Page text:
The Republic of Cyprus entered a two-week lockdown on Monday, the start of the Holy Week for the Greek Orthodox community, with critics crying foul over some measures including proof of vaccination.
Cyprus has began its third lockdown since the start of the coronavirus pandemic, with the government announcing on Friday strict measures through an executive order including business closures, movement restrictions, night curfews, and vaccination proof for churchgoers during Holy Week.
The health ministry had quickly revised a church rule in order to allow up to 50 people to attend Holy Week services inside churches provided they have been vaccinated with a shot against COVID-19 at least three weeks prior.
The revision came after Archbishop Chrysostomos on Friday afternoon said he would call on believers to disobey a rule that banned churchgoers from attending services indoors, criticizing an earlier version of the decree and maintaining that face masks and social distancing were adequate measures.
CBA president Christos Clerides accused the government of trampling the Constitution, citing examples abroad where higher courts struck down executive decisions that interfered with rights
Health Minister Constantinos Ioannou also alluded to measures expected to go into effect on May 10, a day after the end of the lockdown, including a requirement where people going to gathering places will be required to prove they have been vaccinated against COVID-19.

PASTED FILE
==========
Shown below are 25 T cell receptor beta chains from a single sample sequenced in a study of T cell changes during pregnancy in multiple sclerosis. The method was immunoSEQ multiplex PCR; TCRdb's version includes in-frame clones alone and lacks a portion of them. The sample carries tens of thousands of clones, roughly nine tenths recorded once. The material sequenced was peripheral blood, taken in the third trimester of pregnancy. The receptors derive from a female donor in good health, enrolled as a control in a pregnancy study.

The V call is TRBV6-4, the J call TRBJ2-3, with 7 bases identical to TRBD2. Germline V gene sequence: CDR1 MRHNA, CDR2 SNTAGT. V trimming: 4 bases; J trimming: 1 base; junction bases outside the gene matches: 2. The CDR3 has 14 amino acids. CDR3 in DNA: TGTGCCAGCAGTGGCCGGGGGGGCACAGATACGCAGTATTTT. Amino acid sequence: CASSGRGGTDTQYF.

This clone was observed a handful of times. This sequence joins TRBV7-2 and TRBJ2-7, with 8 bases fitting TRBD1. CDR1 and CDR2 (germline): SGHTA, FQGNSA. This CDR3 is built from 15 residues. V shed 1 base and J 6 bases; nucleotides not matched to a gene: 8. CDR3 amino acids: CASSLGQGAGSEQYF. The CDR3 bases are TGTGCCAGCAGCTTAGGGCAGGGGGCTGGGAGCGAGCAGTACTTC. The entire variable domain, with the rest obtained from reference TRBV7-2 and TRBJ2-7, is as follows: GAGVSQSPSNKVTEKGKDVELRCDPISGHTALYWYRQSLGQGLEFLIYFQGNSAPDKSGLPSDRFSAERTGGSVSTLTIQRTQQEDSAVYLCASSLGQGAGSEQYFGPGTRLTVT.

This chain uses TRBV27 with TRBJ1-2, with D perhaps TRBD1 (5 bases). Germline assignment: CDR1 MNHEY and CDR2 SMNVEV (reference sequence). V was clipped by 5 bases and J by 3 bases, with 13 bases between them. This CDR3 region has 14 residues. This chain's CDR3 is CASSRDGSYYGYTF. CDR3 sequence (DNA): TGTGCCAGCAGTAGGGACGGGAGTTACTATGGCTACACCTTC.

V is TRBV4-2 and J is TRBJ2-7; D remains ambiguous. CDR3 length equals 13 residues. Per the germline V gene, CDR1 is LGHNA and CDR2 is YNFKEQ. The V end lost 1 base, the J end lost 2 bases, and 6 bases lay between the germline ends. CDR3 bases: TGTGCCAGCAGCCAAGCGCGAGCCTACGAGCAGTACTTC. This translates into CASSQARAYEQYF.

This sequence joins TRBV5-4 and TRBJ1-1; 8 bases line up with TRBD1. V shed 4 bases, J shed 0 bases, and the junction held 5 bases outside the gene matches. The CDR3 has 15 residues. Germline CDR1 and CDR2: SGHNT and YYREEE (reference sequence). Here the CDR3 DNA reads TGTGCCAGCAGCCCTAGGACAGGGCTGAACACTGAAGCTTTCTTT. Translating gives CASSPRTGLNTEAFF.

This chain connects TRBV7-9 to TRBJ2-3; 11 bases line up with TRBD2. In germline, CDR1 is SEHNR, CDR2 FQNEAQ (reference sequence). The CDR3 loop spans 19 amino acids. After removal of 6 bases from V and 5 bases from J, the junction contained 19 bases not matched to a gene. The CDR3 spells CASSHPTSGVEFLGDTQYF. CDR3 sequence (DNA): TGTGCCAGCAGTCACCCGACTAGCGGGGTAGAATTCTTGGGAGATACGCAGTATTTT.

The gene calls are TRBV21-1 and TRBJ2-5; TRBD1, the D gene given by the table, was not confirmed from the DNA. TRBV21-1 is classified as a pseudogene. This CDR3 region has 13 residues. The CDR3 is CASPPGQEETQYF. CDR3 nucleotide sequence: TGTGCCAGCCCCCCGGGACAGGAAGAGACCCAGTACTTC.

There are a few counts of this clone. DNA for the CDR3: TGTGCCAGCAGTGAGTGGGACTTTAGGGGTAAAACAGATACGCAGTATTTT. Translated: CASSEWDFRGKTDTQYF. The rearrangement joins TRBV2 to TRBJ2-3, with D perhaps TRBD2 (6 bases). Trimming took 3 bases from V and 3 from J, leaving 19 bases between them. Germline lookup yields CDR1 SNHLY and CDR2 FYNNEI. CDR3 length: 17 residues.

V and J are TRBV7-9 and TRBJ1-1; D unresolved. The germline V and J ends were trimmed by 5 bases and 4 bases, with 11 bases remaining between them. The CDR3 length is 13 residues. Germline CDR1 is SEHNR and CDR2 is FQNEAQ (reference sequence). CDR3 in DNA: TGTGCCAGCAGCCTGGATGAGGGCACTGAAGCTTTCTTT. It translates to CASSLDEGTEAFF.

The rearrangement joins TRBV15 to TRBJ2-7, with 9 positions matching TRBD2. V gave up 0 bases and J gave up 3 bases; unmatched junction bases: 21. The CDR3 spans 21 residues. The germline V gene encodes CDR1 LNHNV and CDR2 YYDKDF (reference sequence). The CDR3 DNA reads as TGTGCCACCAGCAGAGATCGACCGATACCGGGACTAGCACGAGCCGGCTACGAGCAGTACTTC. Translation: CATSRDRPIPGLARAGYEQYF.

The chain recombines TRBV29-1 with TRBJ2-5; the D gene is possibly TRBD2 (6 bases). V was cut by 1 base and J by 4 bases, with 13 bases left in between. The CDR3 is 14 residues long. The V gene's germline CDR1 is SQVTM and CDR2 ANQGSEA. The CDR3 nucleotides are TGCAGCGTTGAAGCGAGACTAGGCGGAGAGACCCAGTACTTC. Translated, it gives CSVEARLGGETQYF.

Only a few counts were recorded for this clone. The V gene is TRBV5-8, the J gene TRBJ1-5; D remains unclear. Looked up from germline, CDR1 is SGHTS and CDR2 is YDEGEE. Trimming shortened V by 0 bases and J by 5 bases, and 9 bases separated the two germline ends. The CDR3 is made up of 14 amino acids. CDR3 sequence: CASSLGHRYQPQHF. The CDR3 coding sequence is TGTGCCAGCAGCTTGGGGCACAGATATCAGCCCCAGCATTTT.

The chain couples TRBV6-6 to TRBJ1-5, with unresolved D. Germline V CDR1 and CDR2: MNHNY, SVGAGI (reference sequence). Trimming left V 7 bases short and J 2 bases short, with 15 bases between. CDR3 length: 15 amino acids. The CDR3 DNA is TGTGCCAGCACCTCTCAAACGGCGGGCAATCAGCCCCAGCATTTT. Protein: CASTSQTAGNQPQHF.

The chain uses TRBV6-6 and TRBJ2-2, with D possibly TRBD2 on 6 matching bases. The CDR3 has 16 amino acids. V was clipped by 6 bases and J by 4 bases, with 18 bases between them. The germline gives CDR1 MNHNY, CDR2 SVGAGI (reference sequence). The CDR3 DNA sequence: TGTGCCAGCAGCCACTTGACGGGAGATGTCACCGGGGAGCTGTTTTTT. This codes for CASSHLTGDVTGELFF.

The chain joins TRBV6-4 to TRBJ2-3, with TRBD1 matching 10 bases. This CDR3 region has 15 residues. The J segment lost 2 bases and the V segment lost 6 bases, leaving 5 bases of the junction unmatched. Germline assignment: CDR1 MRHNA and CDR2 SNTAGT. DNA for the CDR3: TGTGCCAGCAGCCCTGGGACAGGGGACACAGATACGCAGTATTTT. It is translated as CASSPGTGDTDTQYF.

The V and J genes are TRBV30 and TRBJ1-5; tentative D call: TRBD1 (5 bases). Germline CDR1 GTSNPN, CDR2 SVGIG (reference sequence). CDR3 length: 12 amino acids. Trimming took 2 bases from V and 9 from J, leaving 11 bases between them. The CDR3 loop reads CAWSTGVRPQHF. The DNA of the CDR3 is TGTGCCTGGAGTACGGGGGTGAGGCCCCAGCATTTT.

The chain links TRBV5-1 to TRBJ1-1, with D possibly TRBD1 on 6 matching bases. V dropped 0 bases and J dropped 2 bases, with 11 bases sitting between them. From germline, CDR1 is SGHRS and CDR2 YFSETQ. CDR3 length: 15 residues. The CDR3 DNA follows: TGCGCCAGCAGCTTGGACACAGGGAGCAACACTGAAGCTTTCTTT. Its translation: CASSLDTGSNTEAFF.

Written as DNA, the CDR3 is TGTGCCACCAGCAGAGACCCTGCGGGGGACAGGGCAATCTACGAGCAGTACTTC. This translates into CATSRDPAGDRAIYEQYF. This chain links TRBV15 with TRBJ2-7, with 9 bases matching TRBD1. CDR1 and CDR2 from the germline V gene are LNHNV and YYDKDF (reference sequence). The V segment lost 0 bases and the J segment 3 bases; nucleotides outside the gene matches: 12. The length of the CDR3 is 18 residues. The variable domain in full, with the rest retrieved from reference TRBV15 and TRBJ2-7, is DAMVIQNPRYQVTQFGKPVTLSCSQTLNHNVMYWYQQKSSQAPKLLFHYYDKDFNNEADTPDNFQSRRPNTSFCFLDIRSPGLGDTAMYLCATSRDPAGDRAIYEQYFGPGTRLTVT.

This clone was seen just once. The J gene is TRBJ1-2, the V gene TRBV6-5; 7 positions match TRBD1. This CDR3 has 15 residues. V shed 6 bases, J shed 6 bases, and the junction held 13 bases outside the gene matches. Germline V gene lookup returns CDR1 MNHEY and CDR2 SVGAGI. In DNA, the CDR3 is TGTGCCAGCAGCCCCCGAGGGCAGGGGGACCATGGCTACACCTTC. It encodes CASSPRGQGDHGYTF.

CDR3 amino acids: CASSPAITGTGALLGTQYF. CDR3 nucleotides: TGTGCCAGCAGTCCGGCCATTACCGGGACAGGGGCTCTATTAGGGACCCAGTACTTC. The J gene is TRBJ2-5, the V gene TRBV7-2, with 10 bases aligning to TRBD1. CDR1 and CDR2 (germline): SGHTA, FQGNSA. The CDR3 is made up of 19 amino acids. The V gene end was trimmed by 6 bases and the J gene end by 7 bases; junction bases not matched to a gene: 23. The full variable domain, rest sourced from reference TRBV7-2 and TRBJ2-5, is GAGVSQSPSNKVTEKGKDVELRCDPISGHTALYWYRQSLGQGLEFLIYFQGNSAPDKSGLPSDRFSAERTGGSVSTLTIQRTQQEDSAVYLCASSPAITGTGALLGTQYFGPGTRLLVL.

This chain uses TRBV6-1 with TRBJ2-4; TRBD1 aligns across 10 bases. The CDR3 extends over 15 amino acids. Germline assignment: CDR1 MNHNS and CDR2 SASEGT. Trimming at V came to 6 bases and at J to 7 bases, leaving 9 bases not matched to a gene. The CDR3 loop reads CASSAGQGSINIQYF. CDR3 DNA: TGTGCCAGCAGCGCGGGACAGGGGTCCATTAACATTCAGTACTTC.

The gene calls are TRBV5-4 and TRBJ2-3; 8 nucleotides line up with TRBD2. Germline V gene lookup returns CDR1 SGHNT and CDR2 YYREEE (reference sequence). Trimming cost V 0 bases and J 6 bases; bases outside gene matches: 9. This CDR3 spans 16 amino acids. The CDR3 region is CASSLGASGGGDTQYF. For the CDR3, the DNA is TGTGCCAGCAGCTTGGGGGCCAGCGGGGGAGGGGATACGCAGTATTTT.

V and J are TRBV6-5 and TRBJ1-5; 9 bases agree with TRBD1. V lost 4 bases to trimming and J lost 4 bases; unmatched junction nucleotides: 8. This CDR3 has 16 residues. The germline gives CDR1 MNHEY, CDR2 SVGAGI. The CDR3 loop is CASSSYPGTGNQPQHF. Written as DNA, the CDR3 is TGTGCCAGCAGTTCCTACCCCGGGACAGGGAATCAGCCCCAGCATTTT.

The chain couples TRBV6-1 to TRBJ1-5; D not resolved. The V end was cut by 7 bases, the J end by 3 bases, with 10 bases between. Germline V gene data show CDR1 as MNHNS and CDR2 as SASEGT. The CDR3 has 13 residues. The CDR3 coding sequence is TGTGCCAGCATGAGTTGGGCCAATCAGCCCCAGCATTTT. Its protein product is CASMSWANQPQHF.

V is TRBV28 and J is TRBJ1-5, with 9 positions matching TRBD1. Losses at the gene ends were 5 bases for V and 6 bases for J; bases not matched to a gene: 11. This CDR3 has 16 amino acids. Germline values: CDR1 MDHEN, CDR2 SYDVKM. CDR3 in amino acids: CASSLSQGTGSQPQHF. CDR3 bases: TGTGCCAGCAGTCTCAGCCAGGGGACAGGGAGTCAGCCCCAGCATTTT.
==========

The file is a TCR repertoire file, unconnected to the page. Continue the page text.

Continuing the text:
On Sunday, the eve of the lockdown, demonstrators gathered outside police headquarters in Nicosia, protesting the new measures and called on law enforcement to choose whether sides, esseentialyl the people or the government.
The crowd also walked over to state broadcaster RIK nearby, with reports saying demonstrators were against restrictions on the freedom of movement but also against vaccinations.
But there is also a legal aspect to the criticism, with the Cyprus Bar Association also weighing in on the discussion.
CBA president Christos Clerides, who spoke on state radio on Monday morning, says he has legal concerns over the vaccination proof requirement, accusing the government of trampling the Constitution and also citing examples abroad where higher courts struck down executive decisions that interfered with freedoms, such as movement and religion.
Clerides also accused the Cabinet of overstepping its authorities, saying a number of health laws could not be based on emergency orders but had to obtain parliament approval.
Last week, a Nicosia district court began hearings on a case against the police regarding complaints from citizens who say they were fined or health violations.
The attorney for the plaintiffs has raised a constitutional issue in the case, with Nicosia District Judge Michalis Loizou hearing arguments from both sides on the legality of measure.
But Clerides also told state radio that the Cypriot justice system lacked a fast track option for cases where serious legal questions or constitutional matters are invoked, saying appeals could take up to a year instead of a couple of months.
A justice reform bill sponsored by the government was pulled at the last moment before the dissolution parliament last week ahead of May elections, something Clerides described as “unfortunate.”
The government has declined to respond to specific questions but officials cited the latest developments in the pandemic, saying the administration’s top priority was public health.